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5:38 am
Mon February 25, 2013

Jimmie Johnson Wins Daytona 500 For 2nd Time

Originally published on Mon February 25, 2013 2:10 pm

Transcript

STEVE INSKEEP, HOST:

Jimmie Johnson won the Daytona 500 yesterday, only his second career victory. [POST-BROADCAST CORRECTION: It was his second win at Daytona.] And he made it past Danica Patrick, the first woman to ever win the pole position with the fastest qualifying time. She finished eighth. NPR's Mike Pesca was at the race.

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Around the Nation
5:07 am
Mon February 25, 2013

Oakland To Issue IDs That Double As Debit Cards

Oakland Mayor Jean Quan (center) and former Oakland Councilman Ignacio De La Fuente are registered for the Oakland City ID Prepaid MasterCard program by Jaime Suriano (left) Feb. 1 in Oakland, Calif.
Ben Margot AP

Originally published on Mon February 25, 2013 9:11 am

The city of Oakland, Calif., is taking a major step toward helping to bring many of its residents, especially illegal immigrants, out of the shadows.

It will issue a municipal identification card to anyone who can prove residency.

Oakland isn't the only city to issue such ID cards to illegal immigrants. New Haven, Conn., and San Francisco already do that.

The Oakland card, however, has a unique feature — it doubles as a debit card.

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Shots - Health News
3:26 am
Mon February 25, 2013

Pediatricians Urged To Treat Ear Infections More Cautiously

Giancario Gemignani-Hernandez, 2, of Pittsburgh has his ear examined by Dr. Alejandro Hoberman.
Gene J. Puskar AP

Originally published on Mon February 25, 2013 6:40 pm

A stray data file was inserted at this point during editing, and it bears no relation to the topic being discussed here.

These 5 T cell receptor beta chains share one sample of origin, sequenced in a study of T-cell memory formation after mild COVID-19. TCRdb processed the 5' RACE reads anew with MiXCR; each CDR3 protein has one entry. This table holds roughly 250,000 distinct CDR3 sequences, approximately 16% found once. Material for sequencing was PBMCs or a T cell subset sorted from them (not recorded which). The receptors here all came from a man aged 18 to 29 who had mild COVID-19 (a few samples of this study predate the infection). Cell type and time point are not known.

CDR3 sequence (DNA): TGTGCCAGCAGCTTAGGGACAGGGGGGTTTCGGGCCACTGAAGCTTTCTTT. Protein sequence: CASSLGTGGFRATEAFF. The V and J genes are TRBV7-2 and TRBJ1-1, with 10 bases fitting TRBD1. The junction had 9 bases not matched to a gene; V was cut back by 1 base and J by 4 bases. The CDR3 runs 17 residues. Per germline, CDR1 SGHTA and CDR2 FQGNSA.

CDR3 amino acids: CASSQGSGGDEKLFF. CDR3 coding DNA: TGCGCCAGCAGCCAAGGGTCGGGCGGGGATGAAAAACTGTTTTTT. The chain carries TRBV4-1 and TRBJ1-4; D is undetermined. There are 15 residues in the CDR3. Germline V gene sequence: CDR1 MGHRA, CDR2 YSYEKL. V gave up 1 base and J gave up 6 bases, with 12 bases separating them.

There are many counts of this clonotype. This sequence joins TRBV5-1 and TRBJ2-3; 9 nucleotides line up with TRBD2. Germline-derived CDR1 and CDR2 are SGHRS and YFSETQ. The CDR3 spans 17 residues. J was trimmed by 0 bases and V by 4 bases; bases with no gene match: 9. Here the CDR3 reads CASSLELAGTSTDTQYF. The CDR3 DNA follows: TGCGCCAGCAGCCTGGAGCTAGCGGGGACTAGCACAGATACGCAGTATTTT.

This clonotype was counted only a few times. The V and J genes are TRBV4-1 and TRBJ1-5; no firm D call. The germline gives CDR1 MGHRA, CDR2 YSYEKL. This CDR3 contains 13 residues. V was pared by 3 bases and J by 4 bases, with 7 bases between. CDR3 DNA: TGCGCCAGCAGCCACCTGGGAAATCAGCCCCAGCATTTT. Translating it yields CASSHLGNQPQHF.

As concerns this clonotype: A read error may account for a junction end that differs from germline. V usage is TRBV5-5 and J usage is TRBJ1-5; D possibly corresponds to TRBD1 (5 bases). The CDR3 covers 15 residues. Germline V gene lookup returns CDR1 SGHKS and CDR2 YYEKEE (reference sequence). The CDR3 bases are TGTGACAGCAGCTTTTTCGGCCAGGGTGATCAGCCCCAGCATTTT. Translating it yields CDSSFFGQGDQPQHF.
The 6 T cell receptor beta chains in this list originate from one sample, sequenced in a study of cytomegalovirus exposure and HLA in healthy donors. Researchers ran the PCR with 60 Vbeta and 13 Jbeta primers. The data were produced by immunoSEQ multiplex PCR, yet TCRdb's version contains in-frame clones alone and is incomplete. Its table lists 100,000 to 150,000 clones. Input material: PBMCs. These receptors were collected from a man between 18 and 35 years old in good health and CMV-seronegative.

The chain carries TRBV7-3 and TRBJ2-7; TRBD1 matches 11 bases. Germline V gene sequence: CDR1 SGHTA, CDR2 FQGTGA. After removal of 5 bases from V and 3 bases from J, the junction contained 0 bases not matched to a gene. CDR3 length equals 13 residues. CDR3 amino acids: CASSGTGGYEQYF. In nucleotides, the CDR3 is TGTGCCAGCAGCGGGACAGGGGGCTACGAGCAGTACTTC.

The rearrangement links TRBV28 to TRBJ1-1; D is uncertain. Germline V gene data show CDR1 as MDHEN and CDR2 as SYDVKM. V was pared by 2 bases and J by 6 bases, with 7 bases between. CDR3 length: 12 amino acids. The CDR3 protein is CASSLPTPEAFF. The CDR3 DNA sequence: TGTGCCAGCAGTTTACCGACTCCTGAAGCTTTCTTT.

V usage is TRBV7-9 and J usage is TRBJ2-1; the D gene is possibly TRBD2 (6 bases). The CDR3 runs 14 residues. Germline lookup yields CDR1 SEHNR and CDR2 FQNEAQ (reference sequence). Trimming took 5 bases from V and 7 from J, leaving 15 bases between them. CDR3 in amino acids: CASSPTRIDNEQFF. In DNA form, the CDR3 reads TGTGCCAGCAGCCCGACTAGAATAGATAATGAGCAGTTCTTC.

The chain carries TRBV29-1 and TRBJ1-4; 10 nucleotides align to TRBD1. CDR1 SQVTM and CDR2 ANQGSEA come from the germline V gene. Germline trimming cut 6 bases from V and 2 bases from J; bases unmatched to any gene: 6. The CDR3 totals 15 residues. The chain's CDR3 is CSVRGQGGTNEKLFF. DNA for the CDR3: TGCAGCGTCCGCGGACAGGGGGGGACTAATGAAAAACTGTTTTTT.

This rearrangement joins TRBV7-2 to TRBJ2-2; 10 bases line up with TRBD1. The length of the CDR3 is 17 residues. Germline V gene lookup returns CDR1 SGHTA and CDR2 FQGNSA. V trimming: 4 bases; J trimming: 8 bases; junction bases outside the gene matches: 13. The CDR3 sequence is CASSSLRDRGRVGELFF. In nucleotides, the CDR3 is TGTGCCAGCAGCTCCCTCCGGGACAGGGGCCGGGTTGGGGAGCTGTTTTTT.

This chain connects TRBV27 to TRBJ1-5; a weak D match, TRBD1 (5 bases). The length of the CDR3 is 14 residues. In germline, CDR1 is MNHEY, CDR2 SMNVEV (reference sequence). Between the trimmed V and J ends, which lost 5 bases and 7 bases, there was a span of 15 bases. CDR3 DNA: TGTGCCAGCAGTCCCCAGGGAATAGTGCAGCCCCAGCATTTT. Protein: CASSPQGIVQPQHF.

Hoping to reduce unnecessary antibiotics use, the American Academy of Pediatrics on Monday issued new guidelines for how doctors should diagnose and treat ear infections.

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Shots - Health News
3:26 am
Mon February 25, 2013

How 'Crunch Time' Between School And Sleep Shapes Kids' Health

A new poll explores what happens in American households during the hours between school and bedtime.
Image courtesy of The Bishop family (left), The Benavides family (top right), NPR (center) and The Jacobs family (bottom right)

Originally published on Wed February 27, 2013 11:30 am

It's an important question for American families and the nation as a whole: Why do so many kids weigh too much?

There are recent hints the epidemic may be abating slightly. Still, one in every three American kids is overweight or obese.

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Shootings In Newtown, Conn.
3:25 am
Mon February 25, 2013

What Will Happen To All The Letters People Sent to Newtown?

A drawing from a child sent to Newtown. Illustrator Ross MacDonald, who wants to archive and preserve art like this sent to the town after the elementary school shootings, calls it "both profoundly moving and just a beautiful piece of folk art."
Courtesy of Ross MacDonald

Originally published on Mon February 25, 2013 9:11 am

Two months after the massacre at an elementary school in Connecticut, letters, cards and gifts continue to arrive in Newtown each day, but the town is not sure what to do with it all.

The outpouring of grief started arriving just days after the shooting at Sandy Hook Elementary School — poetry, stories, banners and posters. Soon the halls of Newtown's Municipal Center and buildings all over town were packed with messages from children and parents, from a soldier in Afghanistan and an inmate at a California prison.